I surprised him by making a move that he would never expect: meeting him. I dashed straight towards him as he prepared his cleaver for what would have been a spine-breaking chop. Instead, I managed to run right below his arm. He wasn’t slow, though.

He brought his cleaver down on me mid-air. The blade’s edge didn’t hit me, the span did. And it hit hard. I was surprised it didn’t break my spine. It made me stoop as I tried to run. I stumbled, and then fell. Hard durasteel floor embraced me with all the love of a long-lost brother.

Time slowed now. I turned. Brokk had his Cleaver in hand, above his head. He was ready to strike. And he did. I rolled away from the blow and got to my feet. For just one moment, when I was poised to run; I could see rage in Brokk’s eyes. But rage wasn’t alone. There was rage, shock, horror, frustration and even fear. If eyes are windows to our brains, Brokk’s were wide open, and his brain was a tumult of emotion.

I ran. When you run for your life, it feels like the wind is with you. Like you aren’t using your legs. The wind is cradling you and being your chauffeur, taking you where you want to go. I flew. Raw, unbridled, unexplainable energy gushed me forward to Rakshol’s speeder.

I stepped on the railing and launched ahead, imagining a gigantic cleaver missing me by a hair’s breadth. I landed into the speeder as it was sliding out. I didn’t turn back until I had cooled down, and by then we were quite some distance away. Rakshol didn’t say a word to me until then.

He asked, “Did you kill him?”

I didn’t know the answer to that question. I wasn’t even sure if Brokk had killed me. I didn’t think of anything as my mind settled in the phantasmagorical lights of the approaching square; its blue-purple neon lights soothing me. Spice fumes filled the speeder.

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Old 10-15-2008, 09:56 AM   #2
Sabretooth
鬼龍院皐月
 
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Join Date: Jan 2004
Location: Mumbai
Posts: 9,365
People Don’t Have Bounties, Acquisitions Have Bounties

“That’s not how it works. No. That’s not how it works. You don’t just, buy magnetic connector hooks without telling your partner. You don’t just jump off of freaking skyscrapers. You don’t attempt suicide like that. Because I sure as hell don’t know what you did there and don’t even want to know anymore.

You know what? I hate you. It’s true. You make me hate you. Do you have any idea of what the consequences of jumping off of that building were? What was I going to tell your parents? That I couldn’t take care of you? That I’m a worthless damned lizard that can’t take care of its bloody brother? No, Yuado: that’s not how it works.

You know what’s bad? A bounty hunter missing his target. And what could be worse? A bounty hunter missing his target and losing his partner. That’s so bad, it doesn’t even stand on the scale of bad. It’s that bad. I should have you reported for risking your life. This is bounty hunting, not war. You don’t have to commit ritual suicide if you miss your target. We’re not freaking Wookiees. You hear that? Are you a Wookiee? Huh? Are you a Wookiee?”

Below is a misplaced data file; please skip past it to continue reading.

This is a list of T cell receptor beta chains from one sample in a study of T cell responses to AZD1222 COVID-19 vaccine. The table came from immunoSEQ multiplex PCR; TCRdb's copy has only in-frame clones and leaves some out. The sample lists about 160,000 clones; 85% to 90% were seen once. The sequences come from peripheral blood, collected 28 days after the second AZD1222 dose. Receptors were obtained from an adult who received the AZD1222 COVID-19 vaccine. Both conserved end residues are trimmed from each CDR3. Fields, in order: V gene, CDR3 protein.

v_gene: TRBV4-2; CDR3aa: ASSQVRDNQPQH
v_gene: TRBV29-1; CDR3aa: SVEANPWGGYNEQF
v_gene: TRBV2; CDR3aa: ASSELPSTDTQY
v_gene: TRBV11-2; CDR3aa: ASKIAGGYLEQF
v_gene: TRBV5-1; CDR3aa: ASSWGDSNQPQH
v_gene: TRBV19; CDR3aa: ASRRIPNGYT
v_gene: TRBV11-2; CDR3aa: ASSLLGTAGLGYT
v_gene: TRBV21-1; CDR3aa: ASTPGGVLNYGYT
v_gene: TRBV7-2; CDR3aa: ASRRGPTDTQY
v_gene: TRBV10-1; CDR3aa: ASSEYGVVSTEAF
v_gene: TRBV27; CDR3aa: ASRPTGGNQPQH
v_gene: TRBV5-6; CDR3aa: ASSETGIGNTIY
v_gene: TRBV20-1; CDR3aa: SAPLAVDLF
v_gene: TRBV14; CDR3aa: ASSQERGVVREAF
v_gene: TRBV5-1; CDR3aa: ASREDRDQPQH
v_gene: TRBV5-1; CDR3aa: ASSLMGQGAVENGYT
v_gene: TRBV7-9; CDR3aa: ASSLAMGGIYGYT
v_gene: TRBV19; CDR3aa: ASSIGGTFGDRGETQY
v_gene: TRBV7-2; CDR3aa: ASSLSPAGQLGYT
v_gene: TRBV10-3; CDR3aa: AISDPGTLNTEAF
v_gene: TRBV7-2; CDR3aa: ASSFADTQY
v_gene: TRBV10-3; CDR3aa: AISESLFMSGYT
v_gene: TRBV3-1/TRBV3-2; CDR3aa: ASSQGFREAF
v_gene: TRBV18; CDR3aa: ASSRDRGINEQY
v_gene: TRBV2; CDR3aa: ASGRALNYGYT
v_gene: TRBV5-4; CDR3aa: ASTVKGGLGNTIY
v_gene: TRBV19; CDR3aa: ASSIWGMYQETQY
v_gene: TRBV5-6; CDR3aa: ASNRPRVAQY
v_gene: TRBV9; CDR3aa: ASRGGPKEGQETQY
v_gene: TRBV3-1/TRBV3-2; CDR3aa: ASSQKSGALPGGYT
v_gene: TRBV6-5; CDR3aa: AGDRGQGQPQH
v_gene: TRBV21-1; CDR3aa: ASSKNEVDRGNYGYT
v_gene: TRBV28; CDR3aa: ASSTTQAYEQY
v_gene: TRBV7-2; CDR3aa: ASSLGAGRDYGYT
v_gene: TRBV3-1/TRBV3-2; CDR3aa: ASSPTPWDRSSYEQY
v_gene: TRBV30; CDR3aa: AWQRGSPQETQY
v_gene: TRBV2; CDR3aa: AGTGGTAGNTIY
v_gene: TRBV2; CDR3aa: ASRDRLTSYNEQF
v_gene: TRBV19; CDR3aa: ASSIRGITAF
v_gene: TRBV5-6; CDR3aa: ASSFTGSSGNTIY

Our target’s name was Merat Hrasneor. I knew nothing of him apart from that. Human, around six feet tall. Black hair, pale face and always wore a visor over his eyes, obscuring them. He had a chiselled face, a well-exercised body and a military discipline.

He knew that he had a bounty on his head. It was a bad idea to have a bounty on your head and be on Nar Shaddaa at the same time, seeing as how its just and fair laws were dictated by the Hutts, who also controlled the bounty hunting guilds. There was only one location we knew Merat could run: the docks.

We were still a way off from the docks, in what can be called a rural district of Nar Shaddaa. The streets were vacant, ghost towns, almost. I had no idea what Merat was doing here, but his speeder wasn’t stopping. It was, however, taking turns. Random turns, to throw us off our tracks.

“This guy. Now this guy. I want him dead. No capturing. This isn’t about the bounty. It’s about killing. I want this man dead, Yuado. I hate him. You know why I hate him? He’s a schutta. One of those schuttas that prey on the low-life. A loan shark. He’s one of the reasons I went to bounty hunting.
Hell, he’s the reason I got forced into bounty hunting.

My early days in Nar Shaddaa were crap. I was mugged the first day here. I lived on the streets. Ate filth and crap. I tasted peoples’ boots. I begged. Then I saw a friend, who told me to borrow money from Hrasneor. I shouldn’t have listened to him. Hrasneor was insane.

He wasn’t a money-lender. He was a freak. He had henchmen to extract money from you. The very next day. Literally. He was in it for the fun. He’d kill the poor and loot them. He preyed on the weak. I met his thugs the next day, when I was trying to rent a room. They wanted everything I’d bought, and more. They wanted my credits, all my possessions, which they would sell. They wanted my body for slave trade.

I told them to space off and a fight broke out. I killed two of five. The other three were strong. One of them was a Trandoshan, and he didn’t do anything. He didn’t even react. The schutta had forgotten all about his homeland. They held me by my feet and I dangled over the edge of a street. I kissed their feet and they let me live.

Then I threw a flash grenade and escaped. They never found me. See this? I bought this cloaking belt that very day by selling the rest of my grenades. Better run that fight. And better hide than run. I still keep it with me. They don’t follow me anymore, but I don’t take chances. I never take chances.